How Many Calories For Power Athletes
Sumo wrestling is predominantly an anaerobic sport. While you will most likely not work with a sumo wrestler, it makes for a visual example that is easy to understand. Sumo wrestlers fight resistance for the entire time they compete. It is slow moving isometric contractions met with explosive attacks for position and takedowns.
An athlete who competes in a purely anaerobic sport will require more protein but will also need an increase in carbohydrates and fats to meet the metabolic demands. The calories will increase compared to the non-athlete. But given equal time for both sports and the weight of the individual, pure anaerobic athletes would consume fewer calories for the aerobic athlete.
Calorie Requirements for Power and Endurance Athletes
Most athletes you work with will fall into this category, but some will tip more in one direction than the other. An aerobic/anaerobic athlete will have a heavy metabolic demand and face CNS (central nervous system fatigue).
A basketball player will require anaerobic strength for a jump shot, defending to protect a pass, and sprinting into position. They experience aerobic activity by jogging up and down the court for the times in between intense activities.
These athletes require a significant increase in both carbohydrate and protein with a smaller but still significant amount of fat. These types of athletes are perhaps the more challenging to plan.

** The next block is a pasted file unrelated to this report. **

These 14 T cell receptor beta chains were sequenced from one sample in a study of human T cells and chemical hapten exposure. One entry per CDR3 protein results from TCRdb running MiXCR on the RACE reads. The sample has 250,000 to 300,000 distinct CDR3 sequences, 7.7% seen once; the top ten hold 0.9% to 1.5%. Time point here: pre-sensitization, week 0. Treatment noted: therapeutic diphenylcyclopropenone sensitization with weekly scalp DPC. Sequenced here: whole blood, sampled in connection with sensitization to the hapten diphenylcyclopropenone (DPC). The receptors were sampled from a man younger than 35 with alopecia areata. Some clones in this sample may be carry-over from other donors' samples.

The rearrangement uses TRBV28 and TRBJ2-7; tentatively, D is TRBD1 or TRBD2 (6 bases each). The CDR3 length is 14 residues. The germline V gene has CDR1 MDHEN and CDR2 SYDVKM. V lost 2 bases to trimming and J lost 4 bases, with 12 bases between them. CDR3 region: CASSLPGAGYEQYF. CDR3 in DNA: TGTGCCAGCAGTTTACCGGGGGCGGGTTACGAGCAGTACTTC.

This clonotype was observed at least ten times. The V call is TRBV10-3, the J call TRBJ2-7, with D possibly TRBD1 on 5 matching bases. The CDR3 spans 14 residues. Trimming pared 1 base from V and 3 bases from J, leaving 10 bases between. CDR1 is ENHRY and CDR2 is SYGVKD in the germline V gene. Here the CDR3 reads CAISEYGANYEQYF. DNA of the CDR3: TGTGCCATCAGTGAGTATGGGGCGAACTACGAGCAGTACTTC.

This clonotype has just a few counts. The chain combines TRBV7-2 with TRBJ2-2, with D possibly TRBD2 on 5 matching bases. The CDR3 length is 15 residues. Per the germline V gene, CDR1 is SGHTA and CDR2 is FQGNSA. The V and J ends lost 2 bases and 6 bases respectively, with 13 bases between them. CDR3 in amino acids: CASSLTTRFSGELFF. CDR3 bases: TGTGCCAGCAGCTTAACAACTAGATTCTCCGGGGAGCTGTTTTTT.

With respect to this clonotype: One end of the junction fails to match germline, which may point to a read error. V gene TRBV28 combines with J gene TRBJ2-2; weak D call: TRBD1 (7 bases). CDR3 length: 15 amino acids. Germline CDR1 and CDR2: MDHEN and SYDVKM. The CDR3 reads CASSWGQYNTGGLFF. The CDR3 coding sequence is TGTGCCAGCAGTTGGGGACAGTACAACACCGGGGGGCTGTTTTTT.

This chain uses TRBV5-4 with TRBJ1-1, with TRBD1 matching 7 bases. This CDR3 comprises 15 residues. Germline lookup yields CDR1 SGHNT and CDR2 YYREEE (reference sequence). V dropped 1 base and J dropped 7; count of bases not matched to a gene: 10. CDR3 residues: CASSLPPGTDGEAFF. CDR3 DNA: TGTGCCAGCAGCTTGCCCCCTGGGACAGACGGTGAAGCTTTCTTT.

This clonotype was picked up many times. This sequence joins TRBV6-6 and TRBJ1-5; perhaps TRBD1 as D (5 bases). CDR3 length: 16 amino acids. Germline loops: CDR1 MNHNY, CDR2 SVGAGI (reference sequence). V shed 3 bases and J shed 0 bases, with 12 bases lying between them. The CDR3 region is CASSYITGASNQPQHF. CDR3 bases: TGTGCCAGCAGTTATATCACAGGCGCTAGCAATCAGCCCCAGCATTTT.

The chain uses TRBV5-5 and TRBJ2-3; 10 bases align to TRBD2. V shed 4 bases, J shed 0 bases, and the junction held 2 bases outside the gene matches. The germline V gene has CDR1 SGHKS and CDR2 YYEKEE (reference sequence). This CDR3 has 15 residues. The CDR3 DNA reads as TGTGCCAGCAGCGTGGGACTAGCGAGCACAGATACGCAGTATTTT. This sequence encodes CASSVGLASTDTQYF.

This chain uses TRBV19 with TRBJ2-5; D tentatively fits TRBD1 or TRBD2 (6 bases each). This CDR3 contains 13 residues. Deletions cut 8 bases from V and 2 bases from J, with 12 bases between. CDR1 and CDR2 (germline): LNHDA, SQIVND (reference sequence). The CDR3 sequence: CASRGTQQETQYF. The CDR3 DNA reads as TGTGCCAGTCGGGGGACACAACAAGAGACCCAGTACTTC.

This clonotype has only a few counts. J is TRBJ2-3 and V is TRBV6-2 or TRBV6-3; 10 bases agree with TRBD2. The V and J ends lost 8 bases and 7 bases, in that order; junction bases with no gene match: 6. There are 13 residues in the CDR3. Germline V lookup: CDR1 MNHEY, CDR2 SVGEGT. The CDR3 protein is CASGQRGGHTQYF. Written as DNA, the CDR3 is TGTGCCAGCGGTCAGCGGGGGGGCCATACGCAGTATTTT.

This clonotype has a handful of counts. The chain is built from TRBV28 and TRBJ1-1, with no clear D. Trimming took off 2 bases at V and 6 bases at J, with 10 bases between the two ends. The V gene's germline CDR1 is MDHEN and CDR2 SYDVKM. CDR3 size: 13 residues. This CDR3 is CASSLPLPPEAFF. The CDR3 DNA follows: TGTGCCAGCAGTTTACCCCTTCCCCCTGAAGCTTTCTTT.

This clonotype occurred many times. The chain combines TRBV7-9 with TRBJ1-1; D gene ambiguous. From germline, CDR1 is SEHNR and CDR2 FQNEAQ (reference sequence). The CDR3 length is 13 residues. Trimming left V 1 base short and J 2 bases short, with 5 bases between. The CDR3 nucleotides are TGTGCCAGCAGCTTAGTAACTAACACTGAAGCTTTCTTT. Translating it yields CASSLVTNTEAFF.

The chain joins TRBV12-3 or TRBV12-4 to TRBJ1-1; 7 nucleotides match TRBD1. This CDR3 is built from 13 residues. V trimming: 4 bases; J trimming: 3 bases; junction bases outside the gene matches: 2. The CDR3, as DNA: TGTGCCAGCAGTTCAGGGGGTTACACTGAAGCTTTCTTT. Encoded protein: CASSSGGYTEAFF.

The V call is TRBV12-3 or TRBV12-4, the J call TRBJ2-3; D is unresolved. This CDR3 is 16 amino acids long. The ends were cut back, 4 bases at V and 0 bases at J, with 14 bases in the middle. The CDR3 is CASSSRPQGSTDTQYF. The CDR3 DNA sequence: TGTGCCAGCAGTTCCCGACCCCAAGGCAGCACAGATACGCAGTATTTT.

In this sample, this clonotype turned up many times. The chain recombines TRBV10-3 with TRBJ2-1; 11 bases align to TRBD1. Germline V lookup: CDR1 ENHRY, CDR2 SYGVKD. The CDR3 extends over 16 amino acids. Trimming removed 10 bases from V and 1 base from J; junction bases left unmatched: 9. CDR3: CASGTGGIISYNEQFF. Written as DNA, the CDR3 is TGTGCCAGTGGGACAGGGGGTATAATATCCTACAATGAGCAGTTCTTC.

Creating an Hour by Hour Caloric Method
The most effective way to determine the calories of an athlete for any sport is to start with the hour by hour method. In this method, you take several days to a week and track their normal activities. While this is not perfect, it gives us a general idea of what that individual experiences. We have a lot of data giving us an idea of how much we burn during different thinking tasks and physical activities.
Thanks to technology such as fitness watches and heart rate monitors, we can get a better understanding of the caloric demands placed upon an athlete during their sport. While it may not give us the full picture of the muscular energetic demands, it can point us in the right direction.
At this point is where science meets art and as you become a more experienced sports nutrition specialist, you will see things that these methods and technologies do not. Combining accumulated group data, real time technological data, and our intuitive expertise is a recipe for success when answering the question of how many calories an athlete should eat.
Calorie Guidance Rather Than Calorie Counting